Currently, only Roundup Ready soybeans are approved in Europe. Denmark calls for strict labeling of products produced from GMOs to alert consumers of such products.
"The ag sector regards gene technology as valuable technology - if it is used with care," says Lassen. "Genetically engineered products should be based on their characteristics and not characteristics created by genetic engineering."
But, for the environmentally conscious Danes, GMOs could offer some conservation-minded solutions. For example, GMO corn requires fewer pesticides.
"That's an example of using GMOs and caring for the environment," says Gaemelke. "We need to inform consumers about those benefits."
Animal & Environmental Welfare Touted as the "environmental capital of Europe," Denmark's producers face strict environmental and animal welfare laws. The aim is to utilize production practices that meet consumers' approval, says Gaemelke.
Awareness of livestock welfare has led to facilities that allow animals more space. Operations with free-range hens and pigs are increasing and, instead of all-year stabling, cattle are allowed to graze in the summer.
Ecological production without the use of herbicides, pesticides or fertilizers is also increasing and is supported by the government. In the last five years, the use of pesticides has been halved, Lassen says.
To minimize nitrogen seepage, 65% of farmland must be covered by green crops in winter. Therefore, many producers concentrate on winter crops of wheat, rye, rapeseed and barley.
Being "green" (environmentally friendly) has not paid dividends, says Lassen. But the hope is that in five years Denmark will have positioned itself enough with consumer conscience that it will pay off, he adds.
In the future, the Danes hope to learn how to market products to cover increasing production costs, Gaemelke says.
One of those strategies is organic production involving special feed and care of animals, no use of fertilizers or sprays and lower yields. Currently, 20% of milk in Denmark is produced organically and the trend is growing. Organic milk production has proven to be successful, though they are subsidized.
Lassen and Gaemelke both say they believe the modern consumer is increasingly willing to pay for products manufactured utilizing special farming techniques or animal-housing conditions.
"We think there's a market for foods produced without GMOs and growth hormones, and we are ready to compete," says Gaemelke.
Editor's Note: Kindra Gordon visited Danish beef producers in August while attending the Congress of the International Federation of Agricultural Journalists in Copenhagen, Denmark.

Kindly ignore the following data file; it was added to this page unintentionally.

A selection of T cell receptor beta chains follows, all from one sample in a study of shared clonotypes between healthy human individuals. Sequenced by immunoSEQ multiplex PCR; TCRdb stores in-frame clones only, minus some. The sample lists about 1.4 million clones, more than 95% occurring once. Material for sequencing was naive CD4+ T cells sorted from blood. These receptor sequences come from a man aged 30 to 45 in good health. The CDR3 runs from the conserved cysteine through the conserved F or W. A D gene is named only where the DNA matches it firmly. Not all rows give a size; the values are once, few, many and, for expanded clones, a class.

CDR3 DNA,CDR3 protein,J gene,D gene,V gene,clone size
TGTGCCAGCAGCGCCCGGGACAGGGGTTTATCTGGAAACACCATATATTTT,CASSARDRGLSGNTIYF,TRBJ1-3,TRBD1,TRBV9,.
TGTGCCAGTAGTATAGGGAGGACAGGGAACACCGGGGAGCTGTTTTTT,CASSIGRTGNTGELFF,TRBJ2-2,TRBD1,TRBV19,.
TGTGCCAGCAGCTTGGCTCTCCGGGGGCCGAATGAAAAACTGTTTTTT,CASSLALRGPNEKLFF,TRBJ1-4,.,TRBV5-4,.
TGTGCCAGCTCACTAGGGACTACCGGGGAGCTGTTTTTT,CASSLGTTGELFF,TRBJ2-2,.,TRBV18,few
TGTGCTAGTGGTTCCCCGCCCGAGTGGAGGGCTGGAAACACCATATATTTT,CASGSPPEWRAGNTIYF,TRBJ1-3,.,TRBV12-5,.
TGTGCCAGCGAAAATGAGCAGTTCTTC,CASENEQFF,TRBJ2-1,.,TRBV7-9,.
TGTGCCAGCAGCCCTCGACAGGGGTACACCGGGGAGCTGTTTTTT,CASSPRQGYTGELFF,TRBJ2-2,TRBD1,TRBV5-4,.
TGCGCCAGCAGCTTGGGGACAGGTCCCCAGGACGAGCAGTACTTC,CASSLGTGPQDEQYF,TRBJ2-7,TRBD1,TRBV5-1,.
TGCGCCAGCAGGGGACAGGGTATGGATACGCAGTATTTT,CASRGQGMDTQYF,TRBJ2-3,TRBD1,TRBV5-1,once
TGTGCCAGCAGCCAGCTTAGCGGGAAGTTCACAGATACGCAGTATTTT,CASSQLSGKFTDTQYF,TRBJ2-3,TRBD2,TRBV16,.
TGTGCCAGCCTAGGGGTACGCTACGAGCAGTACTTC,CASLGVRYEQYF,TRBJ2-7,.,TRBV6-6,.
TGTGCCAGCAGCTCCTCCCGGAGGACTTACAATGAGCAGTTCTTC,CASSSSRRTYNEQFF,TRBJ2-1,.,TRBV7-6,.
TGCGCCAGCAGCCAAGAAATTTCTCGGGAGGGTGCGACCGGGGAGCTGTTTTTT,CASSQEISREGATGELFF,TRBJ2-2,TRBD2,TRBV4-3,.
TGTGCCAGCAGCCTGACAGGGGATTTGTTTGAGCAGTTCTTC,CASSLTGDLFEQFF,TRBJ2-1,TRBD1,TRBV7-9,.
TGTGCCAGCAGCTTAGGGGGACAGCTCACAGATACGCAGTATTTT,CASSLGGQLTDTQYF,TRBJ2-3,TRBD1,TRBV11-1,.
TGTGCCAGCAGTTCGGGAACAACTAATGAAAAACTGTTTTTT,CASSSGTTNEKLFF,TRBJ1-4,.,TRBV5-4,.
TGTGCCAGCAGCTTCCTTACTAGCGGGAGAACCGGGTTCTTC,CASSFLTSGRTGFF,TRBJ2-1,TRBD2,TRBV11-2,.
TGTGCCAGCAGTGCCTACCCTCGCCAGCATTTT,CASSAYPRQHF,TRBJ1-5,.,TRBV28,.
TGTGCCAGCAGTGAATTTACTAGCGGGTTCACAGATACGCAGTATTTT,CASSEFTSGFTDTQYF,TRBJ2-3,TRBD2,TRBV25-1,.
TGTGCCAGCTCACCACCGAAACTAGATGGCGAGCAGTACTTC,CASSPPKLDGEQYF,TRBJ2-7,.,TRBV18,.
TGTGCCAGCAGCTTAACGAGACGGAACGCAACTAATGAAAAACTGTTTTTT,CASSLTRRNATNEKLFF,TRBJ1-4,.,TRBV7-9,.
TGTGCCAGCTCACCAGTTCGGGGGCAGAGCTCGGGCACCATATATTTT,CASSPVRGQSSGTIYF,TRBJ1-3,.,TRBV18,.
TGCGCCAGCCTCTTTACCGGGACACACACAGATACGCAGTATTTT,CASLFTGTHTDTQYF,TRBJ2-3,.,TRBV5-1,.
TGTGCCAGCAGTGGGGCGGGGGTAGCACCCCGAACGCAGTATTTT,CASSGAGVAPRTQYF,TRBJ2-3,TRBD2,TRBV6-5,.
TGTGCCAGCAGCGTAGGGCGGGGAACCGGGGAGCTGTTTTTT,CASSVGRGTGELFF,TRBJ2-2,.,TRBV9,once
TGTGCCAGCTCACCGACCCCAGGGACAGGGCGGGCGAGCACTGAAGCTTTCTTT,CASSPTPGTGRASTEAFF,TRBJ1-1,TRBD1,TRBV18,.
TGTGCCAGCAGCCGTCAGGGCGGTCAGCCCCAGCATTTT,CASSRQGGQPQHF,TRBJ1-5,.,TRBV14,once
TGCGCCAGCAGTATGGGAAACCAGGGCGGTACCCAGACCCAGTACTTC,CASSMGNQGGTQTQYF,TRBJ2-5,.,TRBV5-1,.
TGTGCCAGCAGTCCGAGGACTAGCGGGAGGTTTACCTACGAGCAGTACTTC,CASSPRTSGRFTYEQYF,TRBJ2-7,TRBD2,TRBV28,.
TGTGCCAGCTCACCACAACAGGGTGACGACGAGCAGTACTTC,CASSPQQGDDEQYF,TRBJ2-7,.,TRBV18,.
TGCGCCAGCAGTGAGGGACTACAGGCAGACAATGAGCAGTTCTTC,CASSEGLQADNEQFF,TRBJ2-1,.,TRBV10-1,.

Although Henning Davidsen raises beef cattle in Denmark, he faces many of the same problems as American producers. His biggest concern: getting a good price for beef in Denmark.
Davidsen is one of a handful of beef producers in Denmark - a country noted mostly for its pork and dairy exports. Much like the rest of Europe, the Danish beef sector was adversely affected by the BSE or Mad Cow Disease outbreak in the United Kingdom. Today, the national herd is less than 700,000 head, compared to almost 1 million in the early 1980s.
Davidsen has a polled Simmental herd of 30 cow/calf pairs he raises on 116 acres - about the average size of Danish farms. Half the calf crop is retained each year to sell as breeding stock, the remainder are fed on the farm and slaughtered as 1,200-lb. bulls.
Beef prices haven't been favorable for Danish producers in recent years. Young bulls, Denmark's only specialized beef production, bring about 17 Danish Kroner/kg of carcass, with an average carcass weight of 245kg. (That's about $1.18/lb. of carcass.)
Despite subsidies provided by the European Union (EU), economically viable production of beef on a large scale is seldom possible. Large farms are limited by environmental laws requiring a balance between the number of animals and the acreage of a production unit. The more livestock the farmer has, the more land he must own to balance manure disposal. Therefore, most beef cattle are in small herds, where the owner also has other sources of income.
Davidsen works full time off the farm and, like many American farm families, the Davidsens have started their own bed and breakfast to generate more income. In addition to that income, Davidsen receives about $10,000 per year in subsidies for such things as not fertilizing his grassland because it's adjacent to a river, and a flat rate for each animal on the farm.
Davidsen has accepted producing beef in the EU without growth hormones. As for allowing U.S. beef into the EU, he says, "I would agree to bring in U.S. beef as long as it's labeled as hormone-fed beef."
He says the U.S. label alone isn't enough, because consumers may not realize those animals have been given hormones. "We should trade, but the consumer should be made aware."